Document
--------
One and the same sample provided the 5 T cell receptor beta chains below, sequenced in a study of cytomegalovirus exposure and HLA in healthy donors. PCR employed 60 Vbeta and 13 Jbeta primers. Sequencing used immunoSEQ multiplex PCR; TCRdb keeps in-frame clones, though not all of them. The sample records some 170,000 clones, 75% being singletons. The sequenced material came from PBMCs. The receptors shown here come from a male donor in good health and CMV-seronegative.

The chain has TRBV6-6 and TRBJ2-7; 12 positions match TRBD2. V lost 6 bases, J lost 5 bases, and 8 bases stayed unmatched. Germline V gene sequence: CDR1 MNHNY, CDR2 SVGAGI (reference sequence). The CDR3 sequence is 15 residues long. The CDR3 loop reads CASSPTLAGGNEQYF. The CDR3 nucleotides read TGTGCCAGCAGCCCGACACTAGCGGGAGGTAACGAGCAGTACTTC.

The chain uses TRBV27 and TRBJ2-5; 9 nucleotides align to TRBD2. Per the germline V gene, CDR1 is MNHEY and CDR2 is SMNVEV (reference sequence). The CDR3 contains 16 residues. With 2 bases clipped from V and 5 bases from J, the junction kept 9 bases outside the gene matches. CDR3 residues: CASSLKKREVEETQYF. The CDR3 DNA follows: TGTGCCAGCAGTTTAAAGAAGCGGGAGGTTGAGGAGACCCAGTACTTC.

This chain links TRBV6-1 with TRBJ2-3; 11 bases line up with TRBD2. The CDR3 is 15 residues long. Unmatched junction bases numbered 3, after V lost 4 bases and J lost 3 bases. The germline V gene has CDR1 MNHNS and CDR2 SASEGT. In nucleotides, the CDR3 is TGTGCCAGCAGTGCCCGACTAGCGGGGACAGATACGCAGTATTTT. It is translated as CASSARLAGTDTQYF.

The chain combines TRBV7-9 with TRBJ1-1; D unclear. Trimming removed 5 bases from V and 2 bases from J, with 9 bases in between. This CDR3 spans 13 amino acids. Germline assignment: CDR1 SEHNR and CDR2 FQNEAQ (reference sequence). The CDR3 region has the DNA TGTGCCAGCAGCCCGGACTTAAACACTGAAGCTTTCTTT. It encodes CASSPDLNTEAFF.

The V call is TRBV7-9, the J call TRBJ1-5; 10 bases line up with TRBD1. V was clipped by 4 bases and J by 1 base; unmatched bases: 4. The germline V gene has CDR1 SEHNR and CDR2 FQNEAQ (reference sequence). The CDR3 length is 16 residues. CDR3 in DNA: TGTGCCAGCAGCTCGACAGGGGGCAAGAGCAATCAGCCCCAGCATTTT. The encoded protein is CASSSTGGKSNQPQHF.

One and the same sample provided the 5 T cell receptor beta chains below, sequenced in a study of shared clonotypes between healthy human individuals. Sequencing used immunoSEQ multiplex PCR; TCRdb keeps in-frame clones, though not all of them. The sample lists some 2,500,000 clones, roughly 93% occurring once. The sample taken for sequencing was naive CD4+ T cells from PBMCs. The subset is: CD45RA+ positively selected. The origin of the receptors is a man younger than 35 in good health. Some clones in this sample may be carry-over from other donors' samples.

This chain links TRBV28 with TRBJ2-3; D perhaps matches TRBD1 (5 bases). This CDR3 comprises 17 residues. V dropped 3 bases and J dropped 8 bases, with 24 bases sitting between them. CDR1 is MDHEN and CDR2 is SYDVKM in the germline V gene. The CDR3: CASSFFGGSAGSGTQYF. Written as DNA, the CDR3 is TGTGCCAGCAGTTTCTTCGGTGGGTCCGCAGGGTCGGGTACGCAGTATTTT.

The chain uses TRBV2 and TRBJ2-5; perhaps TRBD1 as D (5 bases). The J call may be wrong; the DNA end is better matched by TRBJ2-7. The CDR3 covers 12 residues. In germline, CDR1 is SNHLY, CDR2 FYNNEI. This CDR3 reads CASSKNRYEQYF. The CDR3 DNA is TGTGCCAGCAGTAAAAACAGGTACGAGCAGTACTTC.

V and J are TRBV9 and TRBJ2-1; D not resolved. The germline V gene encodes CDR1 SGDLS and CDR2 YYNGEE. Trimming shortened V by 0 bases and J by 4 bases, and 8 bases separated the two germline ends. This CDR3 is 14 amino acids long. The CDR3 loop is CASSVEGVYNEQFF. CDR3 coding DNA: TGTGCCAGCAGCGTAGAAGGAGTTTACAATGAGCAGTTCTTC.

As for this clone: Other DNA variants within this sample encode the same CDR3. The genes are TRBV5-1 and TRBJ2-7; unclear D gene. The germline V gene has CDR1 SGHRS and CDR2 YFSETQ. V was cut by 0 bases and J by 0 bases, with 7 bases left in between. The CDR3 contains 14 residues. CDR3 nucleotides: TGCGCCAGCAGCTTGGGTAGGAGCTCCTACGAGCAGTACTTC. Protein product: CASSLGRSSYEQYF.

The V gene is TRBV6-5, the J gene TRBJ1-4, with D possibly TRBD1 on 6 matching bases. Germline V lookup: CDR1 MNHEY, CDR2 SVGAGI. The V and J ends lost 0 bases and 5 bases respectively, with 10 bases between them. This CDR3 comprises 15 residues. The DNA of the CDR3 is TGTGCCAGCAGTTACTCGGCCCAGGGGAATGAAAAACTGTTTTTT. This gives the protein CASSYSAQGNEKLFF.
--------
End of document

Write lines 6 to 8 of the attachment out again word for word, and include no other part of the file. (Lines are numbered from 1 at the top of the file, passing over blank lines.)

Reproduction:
The V call is TRBV7-9, the J call TRBJ1-5; 10 bases line up with TRBD1. V was clipped by 4 bases and J by 1 base; unmatched bases: 4. The germline V gene has CDR1 SEHNR and CDR2 FQNEAQ (reference sequence). The CDR3 length is 16 residues. CDR3 in DNA: TGTGCCAGCAGCTCGACAGGGGGCAAGAGCAATCAGCCCCAGCATTTT. The encoded protein is CASSSTGGKSNQPQHF.

One and the same sample provided the 5 T cell receptor beta chains below, sequenced in a study of shared clonotypes between healthy human individuals. Sequencing used immunoSEQ multiplex PCR; TCRdb keeps in-frame clones, though not all of them. The sample lists some 2,500,000 clones, roughly 93% occurring once. The sample taken for sequencing was naive CD4+ T cells from PBMCs. The subset is: CD45RA+ positively selected. The origin of the receptors is a man younger than 35 in good health. Some clones in this sample may be carry-over from other donors' samples.

This chain links TRBV28 with TRBJ2-3; D perhaps matches TRBD1 (5 bases). This CDR3 comprises 17 residues. V dropped 3 bases and J dropped 8 bases, with 24 bases sitting between them. CDR1 is MDHEN and CDR2 is SYDVKM in the germline V gene. The CDR3: CASSFFGGSAGSGTQYF. Written as DNA, the CDR3 is TGTGCCAGCAGTTTCTTCGGTGGGTCCGCAGGGTCGGGTACGCAGTATTTT.